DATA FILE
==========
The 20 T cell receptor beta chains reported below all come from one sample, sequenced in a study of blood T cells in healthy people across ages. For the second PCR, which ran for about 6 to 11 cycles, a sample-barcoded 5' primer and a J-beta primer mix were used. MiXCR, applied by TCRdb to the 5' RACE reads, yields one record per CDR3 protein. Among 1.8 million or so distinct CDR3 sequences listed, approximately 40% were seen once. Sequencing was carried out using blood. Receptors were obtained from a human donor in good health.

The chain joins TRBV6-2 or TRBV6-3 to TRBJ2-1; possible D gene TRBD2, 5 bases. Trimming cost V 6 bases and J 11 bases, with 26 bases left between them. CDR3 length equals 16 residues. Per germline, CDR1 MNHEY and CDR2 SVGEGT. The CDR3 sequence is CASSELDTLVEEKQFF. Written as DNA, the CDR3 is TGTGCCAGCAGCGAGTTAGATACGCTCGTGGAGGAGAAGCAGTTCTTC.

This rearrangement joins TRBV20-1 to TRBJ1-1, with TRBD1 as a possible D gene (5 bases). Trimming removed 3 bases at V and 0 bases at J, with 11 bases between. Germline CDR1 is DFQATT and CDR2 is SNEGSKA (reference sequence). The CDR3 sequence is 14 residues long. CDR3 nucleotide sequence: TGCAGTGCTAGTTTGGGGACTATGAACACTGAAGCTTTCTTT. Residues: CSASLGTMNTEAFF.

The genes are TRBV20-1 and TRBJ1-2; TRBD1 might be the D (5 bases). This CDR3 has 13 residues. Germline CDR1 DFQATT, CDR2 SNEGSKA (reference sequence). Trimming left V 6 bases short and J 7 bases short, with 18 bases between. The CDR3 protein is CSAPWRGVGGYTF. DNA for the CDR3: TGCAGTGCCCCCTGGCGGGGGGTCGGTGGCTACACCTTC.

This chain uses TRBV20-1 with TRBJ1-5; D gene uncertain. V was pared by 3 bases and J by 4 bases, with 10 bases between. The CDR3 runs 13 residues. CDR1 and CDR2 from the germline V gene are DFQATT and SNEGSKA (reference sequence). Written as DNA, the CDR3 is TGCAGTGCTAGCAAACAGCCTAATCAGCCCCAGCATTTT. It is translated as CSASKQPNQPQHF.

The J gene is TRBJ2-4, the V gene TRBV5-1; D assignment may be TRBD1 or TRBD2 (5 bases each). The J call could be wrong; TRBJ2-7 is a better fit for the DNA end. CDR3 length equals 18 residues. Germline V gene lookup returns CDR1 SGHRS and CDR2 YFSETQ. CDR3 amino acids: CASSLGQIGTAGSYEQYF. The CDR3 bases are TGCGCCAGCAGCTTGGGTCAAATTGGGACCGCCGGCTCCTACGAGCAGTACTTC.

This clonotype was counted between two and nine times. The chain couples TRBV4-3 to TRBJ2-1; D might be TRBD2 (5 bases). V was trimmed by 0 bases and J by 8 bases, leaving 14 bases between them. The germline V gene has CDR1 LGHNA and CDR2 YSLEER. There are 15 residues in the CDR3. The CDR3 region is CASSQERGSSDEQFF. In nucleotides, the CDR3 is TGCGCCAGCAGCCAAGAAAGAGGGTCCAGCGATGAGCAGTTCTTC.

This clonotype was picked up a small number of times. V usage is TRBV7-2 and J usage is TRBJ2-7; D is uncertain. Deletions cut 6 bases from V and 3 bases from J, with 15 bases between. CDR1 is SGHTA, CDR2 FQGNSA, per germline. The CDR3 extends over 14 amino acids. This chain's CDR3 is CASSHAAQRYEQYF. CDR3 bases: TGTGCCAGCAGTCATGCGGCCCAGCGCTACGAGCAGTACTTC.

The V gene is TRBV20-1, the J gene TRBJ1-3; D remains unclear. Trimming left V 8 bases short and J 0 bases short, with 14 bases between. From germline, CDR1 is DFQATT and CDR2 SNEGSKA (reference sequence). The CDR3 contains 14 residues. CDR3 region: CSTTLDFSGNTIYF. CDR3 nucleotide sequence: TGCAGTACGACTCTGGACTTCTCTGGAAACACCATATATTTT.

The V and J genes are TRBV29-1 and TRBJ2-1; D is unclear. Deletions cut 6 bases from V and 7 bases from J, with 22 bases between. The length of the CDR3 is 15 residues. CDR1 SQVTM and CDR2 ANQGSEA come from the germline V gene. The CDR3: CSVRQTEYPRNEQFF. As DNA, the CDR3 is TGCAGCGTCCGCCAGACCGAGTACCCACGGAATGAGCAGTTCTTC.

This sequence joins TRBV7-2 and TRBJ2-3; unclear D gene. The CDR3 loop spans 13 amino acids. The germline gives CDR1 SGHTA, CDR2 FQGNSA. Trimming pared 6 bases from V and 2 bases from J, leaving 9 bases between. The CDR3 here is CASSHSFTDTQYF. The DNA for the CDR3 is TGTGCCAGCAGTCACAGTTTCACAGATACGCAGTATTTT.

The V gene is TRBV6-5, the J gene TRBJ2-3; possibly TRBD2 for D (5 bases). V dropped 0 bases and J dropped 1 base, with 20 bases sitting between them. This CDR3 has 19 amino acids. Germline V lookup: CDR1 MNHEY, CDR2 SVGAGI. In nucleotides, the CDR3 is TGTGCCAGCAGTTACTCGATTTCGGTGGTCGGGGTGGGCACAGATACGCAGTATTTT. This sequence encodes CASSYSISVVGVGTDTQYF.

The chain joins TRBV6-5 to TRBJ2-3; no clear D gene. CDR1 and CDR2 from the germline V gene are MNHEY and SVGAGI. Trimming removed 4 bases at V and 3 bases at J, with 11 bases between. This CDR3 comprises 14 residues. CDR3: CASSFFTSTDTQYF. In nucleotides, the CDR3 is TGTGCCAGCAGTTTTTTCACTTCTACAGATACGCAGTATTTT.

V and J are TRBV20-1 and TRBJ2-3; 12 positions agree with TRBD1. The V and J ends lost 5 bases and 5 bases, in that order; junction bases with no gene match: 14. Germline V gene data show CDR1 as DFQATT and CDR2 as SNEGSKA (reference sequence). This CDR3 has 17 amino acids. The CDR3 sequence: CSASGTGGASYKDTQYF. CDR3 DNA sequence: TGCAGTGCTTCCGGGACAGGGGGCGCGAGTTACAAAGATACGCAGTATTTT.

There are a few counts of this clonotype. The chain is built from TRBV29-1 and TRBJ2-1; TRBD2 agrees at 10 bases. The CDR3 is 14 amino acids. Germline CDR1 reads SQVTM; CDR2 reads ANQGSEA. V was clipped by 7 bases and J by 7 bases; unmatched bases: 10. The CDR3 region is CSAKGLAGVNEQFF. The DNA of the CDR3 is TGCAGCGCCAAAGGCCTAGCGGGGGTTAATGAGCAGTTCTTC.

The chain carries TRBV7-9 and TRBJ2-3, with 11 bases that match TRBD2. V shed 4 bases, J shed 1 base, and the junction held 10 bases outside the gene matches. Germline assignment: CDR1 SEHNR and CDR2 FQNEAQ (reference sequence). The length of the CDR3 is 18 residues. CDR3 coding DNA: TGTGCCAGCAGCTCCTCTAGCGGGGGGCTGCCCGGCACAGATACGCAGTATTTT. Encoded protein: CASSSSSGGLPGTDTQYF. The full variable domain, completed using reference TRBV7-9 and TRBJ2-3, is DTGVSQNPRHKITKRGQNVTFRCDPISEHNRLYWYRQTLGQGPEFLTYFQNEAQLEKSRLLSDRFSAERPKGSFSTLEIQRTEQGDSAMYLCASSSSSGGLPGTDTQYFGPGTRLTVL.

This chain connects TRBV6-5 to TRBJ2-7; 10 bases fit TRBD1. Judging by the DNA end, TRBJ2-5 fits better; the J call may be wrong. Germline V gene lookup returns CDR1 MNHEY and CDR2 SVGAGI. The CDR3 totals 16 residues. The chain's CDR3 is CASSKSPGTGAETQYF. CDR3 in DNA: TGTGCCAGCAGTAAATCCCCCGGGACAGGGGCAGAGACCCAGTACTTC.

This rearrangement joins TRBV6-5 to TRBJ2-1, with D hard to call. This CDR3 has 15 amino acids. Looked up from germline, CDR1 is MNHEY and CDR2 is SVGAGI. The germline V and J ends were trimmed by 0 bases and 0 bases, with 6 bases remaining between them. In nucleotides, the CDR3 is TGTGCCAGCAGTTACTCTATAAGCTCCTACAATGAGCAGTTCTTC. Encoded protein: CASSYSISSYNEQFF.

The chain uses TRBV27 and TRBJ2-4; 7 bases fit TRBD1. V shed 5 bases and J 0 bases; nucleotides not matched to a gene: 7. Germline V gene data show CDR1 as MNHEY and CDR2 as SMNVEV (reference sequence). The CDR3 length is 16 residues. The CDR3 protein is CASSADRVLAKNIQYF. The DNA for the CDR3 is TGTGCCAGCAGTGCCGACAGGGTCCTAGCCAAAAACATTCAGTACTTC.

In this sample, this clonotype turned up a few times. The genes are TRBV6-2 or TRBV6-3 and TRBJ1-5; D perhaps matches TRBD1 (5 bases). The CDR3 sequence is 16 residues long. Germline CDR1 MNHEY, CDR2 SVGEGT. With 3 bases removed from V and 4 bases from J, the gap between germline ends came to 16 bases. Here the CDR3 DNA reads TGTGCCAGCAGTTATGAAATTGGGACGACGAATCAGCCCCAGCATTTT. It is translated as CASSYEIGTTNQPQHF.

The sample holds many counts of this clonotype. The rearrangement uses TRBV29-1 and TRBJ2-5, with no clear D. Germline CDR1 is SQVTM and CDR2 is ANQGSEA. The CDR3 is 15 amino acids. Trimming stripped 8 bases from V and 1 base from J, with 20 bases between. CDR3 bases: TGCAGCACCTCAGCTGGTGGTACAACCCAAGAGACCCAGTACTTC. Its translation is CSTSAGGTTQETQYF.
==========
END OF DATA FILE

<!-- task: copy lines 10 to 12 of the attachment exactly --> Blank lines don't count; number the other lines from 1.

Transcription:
The V and J genes are TRBV29-1 and TRBJ2-1; D is unclear. Deletions cut 6 bases from V and 7 bases from J, with 22 bases between. The length of the CDR3 is 15 residues. CDR1 SQVTM and CDR2 ANQGSEA come from the germline V gene. The CDR3: CSVRQTEYPRNEQFF. As DNA, the CDR3 is TGCAGCGTCCGCCAGACCGAGTACCCACGGAATGAGCAGTTCTTC.

This sequence joins TRBV7-2 and TRBJ2-3; unclear D gene. The CDR3 loop spans 13 amino acids. The germline gives CDR1 SGHTA, CDR2 FQGNSA. Trimming pared 6 bases from V and 2 bases from J, leaving 9 bases between. The CDR3 here is CASSHSFTDTQYF. The DNA for the CDR3 is TGTGCCAGCAGTCACAGTTTCACAGATACGCAGTATTTT.

The V gene is TRBV6-5, the J gene TRBJ2-3; possibly TRBD2 for D (5 bases). V dropped 0 bases and J dropped 1 base, with 20 bases sitting between them. This CDR3 has 19 amino acids. Germline V lookup: CDR1 MNHEY, CDR2 SVGAGI. In nucleotides, the CDR3 is TGTGCCAGCAGTTACTCGATTTCGGTGGTCGGGGTGGGCACAGATACGCAGTATTTT. This sequence encodes CASSYSISVVGVGTDTQYF.